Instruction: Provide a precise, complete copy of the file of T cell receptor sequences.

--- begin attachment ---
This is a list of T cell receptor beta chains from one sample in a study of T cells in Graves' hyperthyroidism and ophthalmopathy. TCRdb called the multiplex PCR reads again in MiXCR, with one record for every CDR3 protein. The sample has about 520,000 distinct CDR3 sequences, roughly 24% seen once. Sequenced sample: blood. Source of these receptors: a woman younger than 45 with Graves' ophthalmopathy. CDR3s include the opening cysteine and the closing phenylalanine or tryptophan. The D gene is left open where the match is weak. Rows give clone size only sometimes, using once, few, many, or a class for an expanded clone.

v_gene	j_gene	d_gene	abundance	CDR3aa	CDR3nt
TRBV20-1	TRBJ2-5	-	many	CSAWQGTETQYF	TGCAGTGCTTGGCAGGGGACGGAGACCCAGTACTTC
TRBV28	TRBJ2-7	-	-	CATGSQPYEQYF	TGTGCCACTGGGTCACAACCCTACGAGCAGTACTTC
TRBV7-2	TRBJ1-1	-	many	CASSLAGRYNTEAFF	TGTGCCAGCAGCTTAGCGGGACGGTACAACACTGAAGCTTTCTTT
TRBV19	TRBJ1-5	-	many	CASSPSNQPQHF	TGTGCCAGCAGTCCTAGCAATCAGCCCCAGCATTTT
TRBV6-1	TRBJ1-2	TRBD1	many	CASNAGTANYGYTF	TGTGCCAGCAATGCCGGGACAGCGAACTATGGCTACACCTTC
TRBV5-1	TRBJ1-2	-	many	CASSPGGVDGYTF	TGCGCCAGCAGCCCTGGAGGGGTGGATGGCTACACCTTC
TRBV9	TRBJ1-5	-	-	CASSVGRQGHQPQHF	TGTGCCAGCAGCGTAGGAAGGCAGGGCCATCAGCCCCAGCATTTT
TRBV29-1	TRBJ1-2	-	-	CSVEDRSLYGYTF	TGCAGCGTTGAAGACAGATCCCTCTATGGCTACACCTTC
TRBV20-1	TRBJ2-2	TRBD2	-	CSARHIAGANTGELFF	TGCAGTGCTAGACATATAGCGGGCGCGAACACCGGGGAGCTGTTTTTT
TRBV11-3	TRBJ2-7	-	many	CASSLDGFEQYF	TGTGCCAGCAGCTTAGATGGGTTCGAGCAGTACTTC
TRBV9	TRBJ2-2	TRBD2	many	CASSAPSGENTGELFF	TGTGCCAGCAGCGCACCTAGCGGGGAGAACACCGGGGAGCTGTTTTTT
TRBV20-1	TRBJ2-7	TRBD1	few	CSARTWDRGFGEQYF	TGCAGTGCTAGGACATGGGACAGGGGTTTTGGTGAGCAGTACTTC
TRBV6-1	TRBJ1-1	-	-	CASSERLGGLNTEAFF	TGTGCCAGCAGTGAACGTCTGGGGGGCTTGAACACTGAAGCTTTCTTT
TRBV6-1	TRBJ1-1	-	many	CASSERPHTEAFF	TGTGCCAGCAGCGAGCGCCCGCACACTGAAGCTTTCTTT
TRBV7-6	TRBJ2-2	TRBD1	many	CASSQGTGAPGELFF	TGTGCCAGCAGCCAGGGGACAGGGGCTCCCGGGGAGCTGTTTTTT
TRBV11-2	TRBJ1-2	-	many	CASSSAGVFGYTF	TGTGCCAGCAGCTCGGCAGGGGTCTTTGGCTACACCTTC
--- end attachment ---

This is a list of T cell receptor beta chains from one sample in a study of T cells in Graves' hyperthyroidism and ophthalmopathy. TCRdb called the multiplex PCR reads again in MiXCR, with one record for every CDR3 protein. The sample has about 520,000 distinct CDR3 sequences, roughly 24% seen once. Sequenced sample: blood. Source of these receptors: a woman younger than 45 with Graves' ophthalmopathy. CDR3s include the opening cysteine and the closing phenylalanine or tryptophan. The D gene is left open where the match is weak. Rows give clone size only sometimes, using once, few, many, or a class for an expanded clone.

v_gene	j_gene	d_gene	abundance	CDR3aa	CDR3nt
TRBV20-1	TRBJ2-5	-	many	CSAWQGTETQYF	TGCAGTGCTTGGCAGGGGACGGAGACCCAGTACTTC
TRBV28	TRBJ2-7	-	-	CATGSQPYEQYF	TGTGCCACTGGGTCACAACCCTACGAGCAGTACTTC
TRBV7-2	TRBJ1-1	-	many	CASSLAGRYNTEAFF	TGTGCCAGCAGCTTAGCGGGACGGTACAACACTGAAGCTTTCTTT
TRBV19	TRBJ1-5	-	many	CASSPSNQPQHF	TGTGCCAGCAGTCCTAGCAATCAGCCCCAGCATTTT
TRBV6-1	TRBJ1-2	TRBD1	many	CASNAGTANYGYTF	TGTGCCAGCAATGCCGGGACAGCGAACTATGGCTACACCTTC
TRBV5-1	TRBJ1-2	-	many	CASSPGGVDGYTF	TGCGCCAGCAGCCCTGGAGGGGTGGATGGCTACACCTTC
TRBV9	TRBJ1-5	-	-	CASSVGRQGHQPQHF	TGTGCCAGCAGCGTAGGAAGGCAGGGCCATCAGCCCCAGCATTTT
TRBV29-1	TRBJ1-2	-	-	CSVEDRSLYGYTF	TGCAGCGTTGAAGACAGATCCCTCTATGGCTACACCTTC
TRBV20-1	TRBJ2-2	TRBD2	-	CSARHIAGANTGELFF	TGCAGTGCTAGACATATAGCGGGCGCGAACACCGGGGAGCTGTTTTTT
TRBV11-3	TRBJ2-7	-	many	CASSLDGFEQYF	TGTGCCAGCAGCTTAGATGGGTTCGAGCAGTACTTC
TRBV9	TRBJ2-2	TRBD2	many	CASSAPSGENTGELFF	TGTGCCAGCAGCGCACCTAGCGGGGAGAACACCGGGGAGCTGTTTTTT
TRBV20-1	TRBJ2-7	TRBD1	few	CSARTWDRGFGEQYF	TGCAGTGCTAGGACATGGGACAGGGGTTTTGGTGAGCAGTACTTC
TRBV6-1	TRBJ1-1	-	-	CASSERLGGLNTEAFF	TGTGCCAGCAGTGAACGTCTGGGGGGCTTGAACACTGAAGCTTTCTTT
TRBV6-1	TRBJ1-1	-	many	CASSERPHTEAFF	TGTGCCAGCAGCGAGCGCCCGCACACTGAAGCTTTCTTT
TRBV7-6	TRBJ2-2	TRBD1	many	CASSQGTGAPGELFF	TGTGCCAGCAGCCAGGGGACAGGGGCTCCCGGGGAGCTGTTTTTT
TRBV11-2	TRBJ1-2	-	many	CASSSAGVFGYTF	TGTGCCAGCAGCTCGGCAGGGGTCTTTGGCTACACCTTC